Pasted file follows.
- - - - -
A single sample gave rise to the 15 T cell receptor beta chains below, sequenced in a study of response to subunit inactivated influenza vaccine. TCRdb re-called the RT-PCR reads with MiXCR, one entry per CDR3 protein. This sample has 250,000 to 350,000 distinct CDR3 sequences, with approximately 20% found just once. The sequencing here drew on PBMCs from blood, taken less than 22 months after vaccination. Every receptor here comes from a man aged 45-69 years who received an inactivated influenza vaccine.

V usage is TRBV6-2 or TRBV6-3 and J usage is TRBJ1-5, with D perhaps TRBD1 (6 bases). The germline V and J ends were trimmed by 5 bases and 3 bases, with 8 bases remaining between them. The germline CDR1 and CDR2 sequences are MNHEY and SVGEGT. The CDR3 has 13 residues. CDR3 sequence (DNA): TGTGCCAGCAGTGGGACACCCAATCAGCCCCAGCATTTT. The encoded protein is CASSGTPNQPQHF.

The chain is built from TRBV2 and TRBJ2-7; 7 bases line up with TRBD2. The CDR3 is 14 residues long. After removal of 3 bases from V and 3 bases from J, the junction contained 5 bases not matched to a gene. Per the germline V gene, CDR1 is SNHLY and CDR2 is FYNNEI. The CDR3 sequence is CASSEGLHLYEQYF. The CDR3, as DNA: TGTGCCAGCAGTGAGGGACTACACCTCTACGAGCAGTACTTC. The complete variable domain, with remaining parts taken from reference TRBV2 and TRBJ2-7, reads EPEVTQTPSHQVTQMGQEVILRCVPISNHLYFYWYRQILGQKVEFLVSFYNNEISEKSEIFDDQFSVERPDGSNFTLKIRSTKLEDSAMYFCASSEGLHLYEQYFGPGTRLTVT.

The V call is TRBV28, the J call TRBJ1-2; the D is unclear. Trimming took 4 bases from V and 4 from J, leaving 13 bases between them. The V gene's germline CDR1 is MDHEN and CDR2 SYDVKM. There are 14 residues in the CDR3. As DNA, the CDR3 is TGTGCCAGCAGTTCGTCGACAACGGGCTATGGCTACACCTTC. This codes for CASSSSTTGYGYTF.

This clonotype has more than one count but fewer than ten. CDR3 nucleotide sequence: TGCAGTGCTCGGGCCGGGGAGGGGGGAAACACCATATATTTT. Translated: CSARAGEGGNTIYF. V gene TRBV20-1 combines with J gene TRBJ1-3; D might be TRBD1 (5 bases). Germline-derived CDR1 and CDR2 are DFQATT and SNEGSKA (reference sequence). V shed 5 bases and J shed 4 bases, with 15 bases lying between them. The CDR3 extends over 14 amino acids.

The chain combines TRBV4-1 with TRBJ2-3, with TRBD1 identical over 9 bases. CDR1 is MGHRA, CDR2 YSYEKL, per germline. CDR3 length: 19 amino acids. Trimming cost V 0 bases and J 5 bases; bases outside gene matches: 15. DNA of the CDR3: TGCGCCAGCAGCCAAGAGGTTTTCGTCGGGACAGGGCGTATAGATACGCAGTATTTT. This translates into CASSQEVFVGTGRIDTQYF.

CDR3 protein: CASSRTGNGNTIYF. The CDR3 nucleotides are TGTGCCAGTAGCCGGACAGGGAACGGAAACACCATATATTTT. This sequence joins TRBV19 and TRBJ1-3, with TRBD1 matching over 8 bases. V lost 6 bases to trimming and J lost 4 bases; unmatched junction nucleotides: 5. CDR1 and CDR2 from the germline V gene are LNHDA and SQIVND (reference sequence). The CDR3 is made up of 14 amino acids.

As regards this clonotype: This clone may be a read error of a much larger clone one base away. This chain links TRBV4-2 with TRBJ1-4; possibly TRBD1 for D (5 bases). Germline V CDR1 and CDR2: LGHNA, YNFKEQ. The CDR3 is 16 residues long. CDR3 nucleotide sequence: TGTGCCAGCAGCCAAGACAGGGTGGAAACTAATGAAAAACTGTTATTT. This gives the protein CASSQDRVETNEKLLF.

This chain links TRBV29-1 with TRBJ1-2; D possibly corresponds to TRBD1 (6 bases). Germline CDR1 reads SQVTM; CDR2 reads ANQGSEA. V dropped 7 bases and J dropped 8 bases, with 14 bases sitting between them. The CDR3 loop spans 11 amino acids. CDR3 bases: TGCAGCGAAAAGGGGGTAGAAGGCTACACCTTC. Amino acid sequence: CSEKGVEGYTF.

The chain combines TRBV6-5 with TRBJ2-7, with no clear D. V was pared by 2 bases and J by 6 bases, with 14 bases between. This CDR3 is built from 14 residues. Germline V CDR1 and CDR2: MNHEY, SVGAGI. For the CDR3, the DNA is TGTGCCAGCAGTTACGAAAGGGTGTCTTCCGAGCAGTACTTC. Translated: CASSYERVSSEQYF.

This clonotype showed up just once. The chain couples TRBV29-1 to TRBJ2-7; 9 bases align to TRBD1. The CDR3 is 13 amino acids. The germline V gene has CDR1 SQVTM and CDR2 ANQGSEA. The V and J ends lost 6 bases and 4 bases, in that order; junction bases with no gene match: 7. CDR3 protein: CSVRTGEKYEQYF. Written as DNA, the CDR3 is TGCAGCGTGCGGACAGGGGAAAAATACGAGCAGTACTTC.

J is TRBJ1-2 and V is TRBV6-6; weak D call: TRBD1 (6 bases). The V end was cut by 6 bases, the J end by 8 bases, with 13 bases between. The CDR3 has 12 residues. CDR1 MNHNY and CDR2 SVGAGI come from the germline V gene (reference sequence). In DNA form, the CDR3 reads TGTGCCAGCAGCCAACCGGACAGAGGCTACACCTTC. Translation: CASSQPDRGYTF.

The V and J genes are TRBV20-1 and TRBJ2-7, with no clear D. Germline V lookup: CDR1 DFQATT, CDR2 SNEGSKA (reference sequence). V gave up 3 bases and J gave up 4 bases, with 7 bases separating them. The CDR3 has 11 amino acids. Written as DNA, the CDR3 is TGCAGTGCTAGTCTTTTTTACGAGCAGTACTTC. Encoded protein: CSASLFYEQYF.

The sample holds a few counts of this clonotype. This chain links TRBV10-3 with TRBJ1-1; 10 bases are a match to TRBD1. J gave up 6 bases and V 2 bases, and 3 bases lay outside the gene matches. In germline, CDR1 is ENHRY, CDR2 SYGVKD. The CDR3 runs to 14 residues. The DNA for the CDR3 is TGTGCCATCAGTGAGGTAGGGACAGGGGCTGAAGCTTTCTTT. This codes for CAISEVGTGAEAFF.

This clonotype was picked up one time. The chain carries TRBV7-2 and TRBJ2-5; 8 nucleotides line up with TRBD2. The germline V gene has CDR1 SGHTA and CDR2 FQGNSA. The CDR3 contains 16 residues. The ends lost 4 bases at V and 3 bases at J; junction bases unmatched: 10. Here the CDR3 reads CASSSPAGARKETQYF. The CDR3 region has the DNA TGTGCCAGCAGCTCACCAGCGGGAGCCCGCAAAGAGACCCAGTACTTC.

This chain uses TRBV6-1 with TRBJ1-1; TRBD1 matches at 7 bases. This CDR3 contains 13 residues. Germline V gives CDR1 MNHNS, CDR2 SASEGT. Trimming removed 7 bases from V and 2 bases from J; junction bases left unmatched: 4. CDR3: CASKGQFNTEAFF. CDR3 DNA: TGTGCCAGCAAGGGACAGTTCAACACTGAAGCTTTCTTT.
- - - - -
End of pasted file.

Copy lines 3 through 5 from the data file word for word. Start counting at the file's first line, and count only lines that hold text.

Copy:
The chain is built from TRBV2 and TRBJ2-7; 7 bases line up with TRBD2. The CDR3 is 14 residues long. After removal of 3 bases from V and 3 bases from J, the junction contained 5 bases not matched to a gene. Per the germline V gene, CDR1 is SNHLY and CDR2 is FYNNEI. The CDR3 sequence is CASSEGLHLYEQYF. The CDR3, as DNA: TGTGCCAGCAGTGAGGGACTACACCTCTACGAGCAGTACTTC. The complete variable domain, with remaining parts taken from reference TRBV2 and TRBJ2-7, reads EPEVTQTPSHQVTQMGQEVILRCVPISNHLYFYWYRQILGQKVEFLVSFYNNEISEKSEIFDDQFSVERPDGSNFTLKIRSTKLEDSAMYFCASSEGLHLYEQYFGPGTRLTVT.

The V call is TRBV28, the J call TRBJ1-2; the D is unclear. Trimming took 4 bases from V and 4 from J, leaving 13 bases between them. The V gene's germline CDR1 is MDHEN and CDR2 SYDVKM. There are 14 residues in the CDR3. As DNA, the CDR3 is TGTGCCAGCAGTTCGTCGACAACGGGCTATGGCTACACCTTC. This codes for CASSSSTTGYGYTF.

This clonotype has more than one count but fewer than ten. CDR3 nucleotide sequence: TGCAGTGCTCGGGCCGGGGAGGGGGGAAACACCATATATTTT. Translated: CSARAGEGGNTIYF. V gene TRBV20-1 combines with J gene TRBJ1-3; D might be TRBD1 (5 bases). Germline-derived CDR1 and CDR2 are DFQATT and SNEGSKA (reference sequence). V shed 5 bases and J shed 4 bases, with 15 bases lying between them. The CDR3 extends over 14 amino acids.